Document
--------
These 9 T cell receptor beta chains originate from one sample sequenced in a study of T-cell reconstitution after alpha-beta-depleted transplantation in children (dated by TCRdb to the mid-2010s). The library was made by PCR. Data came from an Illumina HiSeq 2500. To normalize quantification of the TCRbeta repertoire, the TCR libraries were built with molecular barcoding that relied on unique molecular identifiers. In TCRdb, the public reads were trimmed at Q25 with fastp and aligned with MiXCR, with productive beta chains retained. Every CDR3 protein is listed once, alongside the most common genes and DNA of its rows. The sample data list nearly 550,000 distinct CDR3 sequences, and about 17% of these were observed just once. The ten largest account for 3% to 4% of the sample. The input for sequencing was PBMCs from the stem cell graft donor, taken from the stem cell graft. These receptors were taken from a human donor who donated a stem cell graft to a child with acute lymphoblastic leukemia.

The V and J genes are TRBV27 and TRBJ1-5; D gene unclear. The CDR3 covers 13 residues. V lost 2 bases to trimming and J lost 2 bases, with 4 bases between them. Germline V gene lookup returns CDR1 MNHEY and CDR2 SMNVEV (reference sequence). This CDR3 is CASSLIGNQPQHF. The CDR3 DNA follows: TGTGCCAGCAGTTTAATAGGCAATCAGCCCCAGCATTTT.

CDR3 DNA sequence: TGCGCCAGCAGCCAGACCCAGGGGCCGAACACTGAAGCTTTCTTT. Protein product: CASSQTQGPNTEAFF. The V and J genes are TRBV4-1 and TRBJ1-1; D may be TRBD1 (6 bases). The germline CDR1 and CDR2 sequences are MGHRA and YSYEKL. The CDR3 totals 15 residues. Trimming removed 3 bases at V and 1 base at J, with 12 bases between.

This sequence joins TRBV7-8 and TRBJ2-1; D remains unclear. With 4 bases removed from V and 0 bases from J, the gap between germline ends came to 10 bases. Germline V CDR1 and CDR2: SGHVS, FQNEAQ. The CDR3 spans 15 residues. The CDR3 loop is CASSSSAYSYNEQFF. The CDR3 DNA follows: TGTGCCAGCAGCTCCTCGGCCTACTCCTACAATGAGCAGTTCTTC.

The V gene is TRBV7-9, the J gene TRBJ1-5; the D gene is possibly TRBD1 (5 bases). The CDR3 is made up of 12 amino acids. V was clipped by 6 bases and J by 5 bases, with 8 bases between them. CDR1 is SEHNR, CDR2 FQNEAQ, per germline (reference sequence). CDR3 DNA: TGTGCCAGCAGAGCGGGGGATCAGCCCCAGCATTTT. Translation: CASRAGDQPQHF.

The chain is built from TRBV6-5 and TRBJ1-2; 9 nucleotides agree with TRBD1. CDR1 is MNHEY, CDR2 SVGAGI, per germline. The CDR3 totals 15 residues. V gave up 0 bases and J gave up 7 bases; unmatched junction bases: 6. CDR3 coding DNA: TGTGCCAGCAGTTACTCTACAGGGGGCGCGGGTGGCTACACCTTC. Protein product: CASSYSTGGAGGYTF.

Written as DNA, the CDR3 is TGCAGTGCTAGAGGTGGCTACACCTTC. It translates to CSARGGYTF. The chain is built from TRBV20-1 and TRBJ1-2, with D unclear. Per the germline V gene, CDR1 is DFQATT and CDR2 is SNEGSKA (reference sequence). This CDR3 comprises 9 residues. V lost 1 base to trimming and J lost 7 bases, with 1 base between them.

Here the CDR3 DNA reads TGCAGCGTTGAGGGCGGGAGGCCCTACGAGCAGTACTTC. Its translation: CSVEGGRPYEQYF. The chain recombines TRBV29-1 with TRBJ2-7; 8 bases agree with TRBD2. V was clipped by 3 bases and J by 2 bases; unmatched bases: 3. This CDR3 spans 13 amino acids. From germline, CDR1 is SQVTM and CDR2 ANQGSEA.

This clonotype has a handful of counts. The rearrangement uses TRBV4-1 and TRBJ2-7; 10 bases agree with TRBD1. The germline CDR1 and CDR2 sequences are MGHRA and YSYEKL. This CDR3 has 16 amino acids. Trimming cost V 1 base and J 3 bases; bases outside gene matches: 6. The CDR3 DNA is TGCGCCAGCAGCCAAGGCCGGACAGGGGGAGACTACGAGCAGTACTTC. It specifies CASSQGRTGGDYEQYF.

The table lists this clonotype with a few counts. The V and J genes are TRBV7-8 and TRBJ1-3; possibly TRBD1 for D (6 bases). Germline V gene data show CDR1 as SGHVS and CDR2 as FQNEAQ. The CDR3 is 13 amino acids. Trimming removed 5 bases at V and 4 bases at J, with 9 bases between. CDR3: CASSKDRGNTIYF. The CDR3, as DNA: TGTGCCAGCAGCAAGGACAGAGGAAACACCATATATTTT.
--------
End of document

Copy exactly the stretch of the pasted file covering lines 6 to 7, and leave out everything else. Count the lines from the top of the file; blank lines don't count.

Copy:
The chain is built from TRBV6-5 and TRBJ1-2; 9 nucleotides agree with TRBD1. CDR1 is MNHEY, CDR2 SVGAGI, per germline. The CDR3 totals 15 residues. V gave up 0 bases and J gave up 7 bases; unmatched junction bases: 6. CDR3 coding DNA: TGTGCCAGCAGTTACTCTACAGGGGGCGCGGGTGGCTACACCTTC. Protein product: CASSYSTGGAGGYTF.

Written as DNA, the CDR3 is TGCAGTGCTAGAGGTGGCTACACCTTC. It translates to CSARGGYTF. The chain is built from TRBV20-1 and TRBJ1-2, with D unclear. Per the germline V gene, CDR1 is DFQATT and CDR2 is SNEGSKA (reference sequence). This CDR3 comprises 9 residues. V lost 1 base to trimming and J lost 7 bases, with 1 base between them.